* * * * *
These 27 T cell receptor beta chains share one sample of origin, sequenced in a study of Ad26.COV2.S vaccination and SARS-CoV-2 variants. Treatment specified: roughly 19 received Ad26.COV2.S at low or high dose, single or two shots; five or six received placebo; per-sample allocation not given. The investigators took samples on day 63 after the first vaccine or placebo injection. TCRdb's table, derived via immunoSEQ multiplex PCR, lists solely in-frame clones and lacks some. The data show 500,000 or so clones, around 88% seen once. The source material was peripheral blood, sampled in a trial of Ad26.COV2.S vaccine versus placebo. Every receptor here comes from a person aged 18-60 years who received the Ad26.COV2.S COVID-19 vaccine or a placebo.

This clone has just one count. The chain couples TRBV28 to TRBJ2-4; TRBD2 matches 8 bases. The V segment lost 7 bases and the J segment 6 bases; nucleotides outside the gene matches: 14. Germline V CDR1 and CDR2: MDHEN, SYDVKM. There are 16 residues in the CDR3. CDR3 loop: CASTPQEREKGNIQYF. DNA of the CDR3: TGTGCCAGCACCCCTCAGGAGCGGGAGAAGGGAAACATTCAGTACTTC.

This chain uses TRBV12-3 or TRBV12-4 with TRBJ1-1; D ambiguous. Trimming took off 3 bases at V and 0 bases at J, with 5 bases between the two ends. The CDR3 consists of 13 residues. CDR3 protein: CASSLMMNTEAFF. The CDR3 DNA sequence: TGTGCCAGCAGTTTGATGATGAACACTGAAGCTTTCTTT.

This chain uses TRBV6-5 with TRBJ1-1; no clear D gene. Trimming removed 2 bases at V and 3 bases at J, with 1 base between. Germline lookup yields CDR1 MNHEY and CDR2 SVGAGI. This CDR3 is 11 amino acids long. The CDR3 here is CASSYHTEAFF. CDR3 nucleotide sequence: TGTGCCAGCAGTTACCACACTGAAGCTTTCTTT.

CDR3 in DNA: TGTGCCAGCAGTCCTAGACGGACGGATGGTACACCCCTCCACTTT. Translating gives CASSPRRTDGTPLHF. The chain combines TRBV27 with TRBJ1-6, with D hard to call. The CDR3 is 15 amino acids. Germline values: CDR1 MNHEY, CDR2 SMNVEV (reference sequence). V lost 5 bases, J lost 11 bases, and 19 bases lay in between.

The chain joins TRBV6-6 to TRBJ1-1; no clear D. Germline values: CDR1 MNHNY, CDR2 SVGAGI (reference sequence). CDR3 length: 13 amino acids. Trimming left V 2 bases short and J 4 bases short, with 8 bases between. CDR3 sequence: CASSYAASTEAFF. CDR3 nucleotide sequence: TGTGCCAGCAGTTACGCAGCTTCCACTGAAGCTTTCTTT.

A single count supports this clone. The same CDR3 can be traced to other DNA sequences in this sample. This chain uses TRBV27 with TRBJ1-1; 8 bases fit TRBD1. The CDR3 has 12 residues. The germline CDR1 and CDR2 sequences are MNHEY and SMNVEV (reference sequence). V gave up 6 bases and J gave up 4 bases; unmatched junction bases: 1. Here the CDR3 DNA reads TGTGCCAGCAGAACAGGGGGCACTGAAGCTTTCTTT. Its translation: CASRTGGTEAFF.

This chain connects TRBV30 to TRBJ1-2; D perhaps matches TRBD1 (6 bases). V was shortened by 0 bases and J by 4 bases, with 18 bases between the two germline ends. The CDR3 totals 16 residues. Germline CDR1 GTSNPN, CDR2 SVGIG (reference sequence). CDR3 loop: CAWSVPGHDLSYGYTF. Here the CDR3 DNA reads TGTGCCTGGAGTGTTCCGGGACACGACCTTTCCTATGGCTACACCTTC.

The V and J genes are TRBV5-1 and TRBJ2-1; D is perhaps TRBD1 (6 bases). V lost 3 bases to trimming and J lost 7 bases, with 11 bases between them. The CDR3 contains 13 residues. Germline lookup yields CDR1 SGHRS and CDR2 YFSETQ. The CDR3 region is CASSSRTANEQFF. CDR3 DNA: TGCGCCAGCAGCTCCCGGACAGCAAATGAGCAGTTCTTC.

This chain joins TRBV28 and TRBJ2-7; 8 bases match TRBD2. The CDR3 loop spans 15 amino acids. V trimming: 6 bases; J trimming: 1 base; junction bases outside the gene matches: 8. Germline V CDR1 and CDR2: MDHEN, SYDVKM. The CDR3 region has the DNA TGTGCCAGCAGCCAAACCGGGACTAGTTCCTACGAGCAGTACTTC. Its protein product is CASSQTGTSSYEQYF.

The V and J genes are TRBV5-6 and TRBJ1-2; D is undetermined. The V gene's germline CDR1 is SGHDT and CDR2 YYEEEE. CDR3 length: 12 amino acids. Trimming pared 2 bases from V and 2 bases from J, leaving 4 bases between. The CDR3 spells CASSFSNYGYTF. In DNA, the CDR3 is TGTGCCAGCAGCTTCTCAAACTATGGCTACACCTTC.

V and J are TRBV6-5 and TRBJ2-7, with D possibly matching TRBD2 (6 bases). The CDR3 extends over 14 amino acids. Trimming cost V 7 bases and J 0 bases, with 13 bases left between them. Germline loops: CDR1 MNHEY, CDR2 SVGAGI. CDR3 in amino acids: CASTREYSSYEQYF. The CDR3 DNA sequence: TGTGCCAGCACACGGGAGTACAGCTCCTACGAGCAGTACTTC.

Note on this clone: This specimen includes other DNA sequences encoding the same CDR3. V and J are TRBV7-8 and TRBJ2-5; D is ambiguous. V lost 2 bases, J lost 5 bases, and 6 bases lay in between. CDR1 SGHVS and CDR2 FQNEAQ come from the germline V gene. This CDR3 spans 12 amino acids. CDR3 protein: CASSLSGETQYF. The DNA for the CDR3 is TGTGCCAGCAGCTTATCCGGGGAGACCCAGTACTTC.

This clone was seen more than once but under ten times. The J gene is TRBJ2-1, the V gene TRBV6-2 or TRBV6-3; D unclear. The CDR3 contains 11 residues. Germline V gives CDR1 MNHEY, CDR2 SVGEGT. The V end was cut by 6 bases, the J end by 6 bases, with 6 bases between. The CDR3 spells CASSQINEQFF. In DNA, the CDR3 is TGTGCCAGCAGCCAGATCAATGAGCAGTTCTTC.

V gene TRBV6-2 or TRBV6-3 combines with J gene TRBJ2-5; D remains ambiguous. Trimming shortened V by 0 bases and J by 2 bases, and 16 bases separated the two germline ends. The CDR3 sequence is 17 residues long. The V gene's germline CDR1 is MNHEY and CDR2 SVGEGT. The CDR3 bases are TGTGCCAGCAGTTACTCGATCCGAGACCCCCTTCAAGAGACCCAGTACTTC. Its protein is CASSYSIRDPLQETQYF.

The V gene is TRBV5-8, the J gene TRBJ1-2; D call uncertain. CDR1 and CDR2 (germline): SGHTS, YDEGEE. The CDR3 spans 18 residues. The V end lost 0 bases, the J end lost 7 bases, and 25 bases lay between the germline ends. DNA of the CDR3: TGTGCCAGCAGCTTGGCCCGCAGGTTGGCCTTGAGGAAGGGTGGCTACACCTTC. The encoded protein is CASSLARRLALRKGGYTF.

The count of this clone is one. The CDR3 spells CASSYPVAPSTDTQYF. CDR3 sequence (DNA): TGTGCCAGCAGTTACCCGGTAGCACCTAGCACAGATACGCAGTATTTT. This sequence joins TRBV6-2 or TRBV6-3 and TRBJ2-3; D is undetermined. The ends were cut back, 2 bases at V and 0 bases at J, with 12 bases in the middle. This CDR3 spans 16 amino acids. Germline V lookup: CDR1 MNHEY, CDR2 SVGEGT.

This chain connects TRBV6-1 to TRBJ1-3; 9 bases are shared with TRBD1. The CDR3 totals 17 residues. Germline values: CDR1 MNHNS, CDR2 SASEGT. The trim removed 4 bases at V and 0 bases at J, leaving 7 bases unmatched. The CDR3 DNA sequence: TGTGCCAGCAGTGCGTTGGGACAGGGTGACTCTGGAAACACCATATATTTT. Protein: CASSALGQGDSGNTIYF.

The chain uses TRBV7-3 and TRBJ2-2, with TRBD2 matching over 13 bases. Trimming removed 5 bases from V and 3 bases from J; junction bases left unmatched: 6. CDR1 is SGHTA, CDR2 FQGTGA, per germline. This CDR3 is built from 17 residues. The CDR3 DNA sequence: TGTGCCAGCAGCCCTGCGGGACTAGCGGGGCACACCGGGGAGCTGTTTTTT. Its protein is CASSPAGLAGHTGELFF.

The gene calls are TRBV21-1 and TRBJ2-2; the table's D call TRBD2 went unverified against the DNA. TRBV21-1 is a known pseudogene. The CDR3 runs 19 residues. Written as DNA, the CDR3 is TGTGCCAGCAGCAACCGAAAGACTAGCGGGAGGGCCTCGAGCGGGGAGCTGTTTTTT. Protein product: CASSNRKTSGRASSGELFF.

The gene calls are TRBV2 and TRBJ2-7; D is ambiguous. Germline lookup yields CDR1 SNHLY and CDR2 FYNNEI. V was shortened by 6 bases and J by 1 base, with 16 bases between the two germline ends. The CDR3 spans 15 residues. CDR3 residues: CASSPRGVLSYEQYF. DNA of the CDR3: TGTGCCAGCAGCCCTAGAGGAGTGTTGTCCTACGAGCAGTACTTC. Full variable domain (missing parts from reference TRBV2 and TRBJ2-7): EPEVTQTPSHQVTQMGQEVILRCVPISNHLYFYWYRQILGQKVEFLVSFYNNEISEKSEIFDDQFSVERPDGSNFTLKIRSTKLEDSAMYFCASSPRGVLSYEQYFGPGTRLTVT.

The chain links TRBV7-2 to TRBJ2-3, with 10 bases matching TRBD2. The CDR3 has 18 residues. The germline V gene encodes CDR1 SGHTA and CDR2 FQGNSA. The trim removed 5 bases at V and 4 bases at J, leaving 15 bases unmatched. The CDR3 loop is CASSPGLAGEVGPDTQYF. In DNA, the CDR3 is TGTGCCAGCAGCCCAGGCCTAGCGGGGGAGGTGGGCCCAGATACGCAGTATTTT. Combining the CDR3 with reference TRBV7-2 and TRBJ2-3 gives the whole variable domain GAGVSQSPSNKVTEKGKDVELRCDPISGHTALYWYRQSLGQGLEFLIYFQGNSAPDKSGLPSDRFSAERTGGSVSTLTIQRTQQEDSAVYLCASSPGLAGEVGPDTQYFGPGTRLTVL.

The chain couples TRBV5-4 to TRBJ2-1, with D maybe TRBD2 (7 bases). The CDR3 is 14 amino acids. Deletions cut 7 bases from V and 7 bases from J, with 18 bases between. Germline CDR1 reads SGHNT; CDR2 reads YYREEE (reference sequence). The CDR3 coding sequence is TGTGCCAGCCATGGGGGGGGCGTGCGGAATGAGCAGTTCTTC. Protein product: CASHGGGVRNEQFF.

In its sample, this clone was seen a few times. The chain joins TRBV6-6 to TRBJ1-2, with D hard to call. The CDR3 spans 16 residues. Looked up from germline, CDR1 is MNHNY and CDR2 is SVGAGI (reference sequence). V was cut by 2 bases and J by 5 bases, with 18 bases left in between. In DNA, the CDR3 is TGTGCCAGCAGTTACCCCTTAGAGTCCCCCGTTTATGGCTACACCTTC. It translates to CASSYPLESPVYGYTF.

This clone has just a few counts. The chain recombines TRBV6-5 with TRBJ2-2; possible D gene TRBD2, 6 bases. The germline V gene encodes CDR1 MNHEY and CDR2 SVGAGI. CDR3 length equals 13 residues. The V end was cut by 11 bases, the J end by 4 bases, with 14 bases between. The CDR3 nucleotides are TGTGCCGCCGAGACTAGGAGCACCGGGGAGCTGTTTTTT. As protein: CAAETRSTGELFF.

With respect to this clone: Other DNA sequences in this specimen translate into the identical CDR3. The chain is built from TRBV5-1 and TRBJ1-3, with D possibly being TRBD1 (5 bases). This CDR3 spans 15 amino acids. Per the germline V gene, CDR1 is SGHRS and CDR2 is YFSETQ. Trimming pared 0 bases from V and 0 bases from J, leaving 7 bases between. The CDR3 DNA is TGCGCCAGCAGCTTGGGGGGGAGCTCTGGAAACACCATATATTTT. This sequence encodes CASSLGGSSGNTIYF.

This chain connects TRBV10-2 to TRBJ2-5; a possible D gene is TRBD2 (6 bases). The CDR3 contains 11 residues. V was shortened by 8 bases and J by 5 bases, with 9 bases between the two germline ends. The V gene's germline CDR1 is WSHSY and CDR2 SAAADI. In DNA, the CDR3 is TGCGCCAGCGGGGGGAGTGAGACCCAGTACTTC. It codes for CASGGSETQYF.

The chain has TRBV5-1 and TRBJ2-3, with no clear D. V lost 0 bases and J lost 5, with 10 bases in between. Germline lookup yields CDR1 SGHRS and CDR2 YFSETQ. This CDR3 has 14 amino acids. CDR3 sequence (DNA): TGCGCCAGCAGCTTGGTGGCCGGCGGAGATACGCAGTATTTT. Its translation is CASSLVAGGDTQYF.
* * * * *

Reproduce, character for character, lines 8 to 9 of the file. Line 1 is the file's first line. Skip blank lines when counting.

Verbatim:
This chain connects TRBV30 to TRBJ1-2; D perhaps matches TRBD1 (6 bases). V was shortened by 0 bases and J by 4 bases, with 18 bases between the two germline ends. The CDR3 totals 16 residues. Germline CDR1 GTSNPN, CDR2 SVGIG (reference sequence). CDR3 loop: CAWSVPGHDLSYGYTF. Here the CDR3 DNA reads TGTGCCTGGAGTGTTCCGGGACACGACCTTTCCTATGGCTACACCTTC.

The V and J genes are TRBV5-1 and TRBJ2-1; D is perhaps TRBD1 (6 bases). V lost 3 bases to trimming and J lost 7 bases, with 11 bases between them. The CDR3 contains 13 residues. Germline lookup yields CDR1 SGHRS and CDR2 YFSETQ. The CDR3 region is CASSSRTANEQFF. CDR3 DNA: TGCGCCAGCAGCTCCCGGACAGCAAATGAGCAGTTCTTC.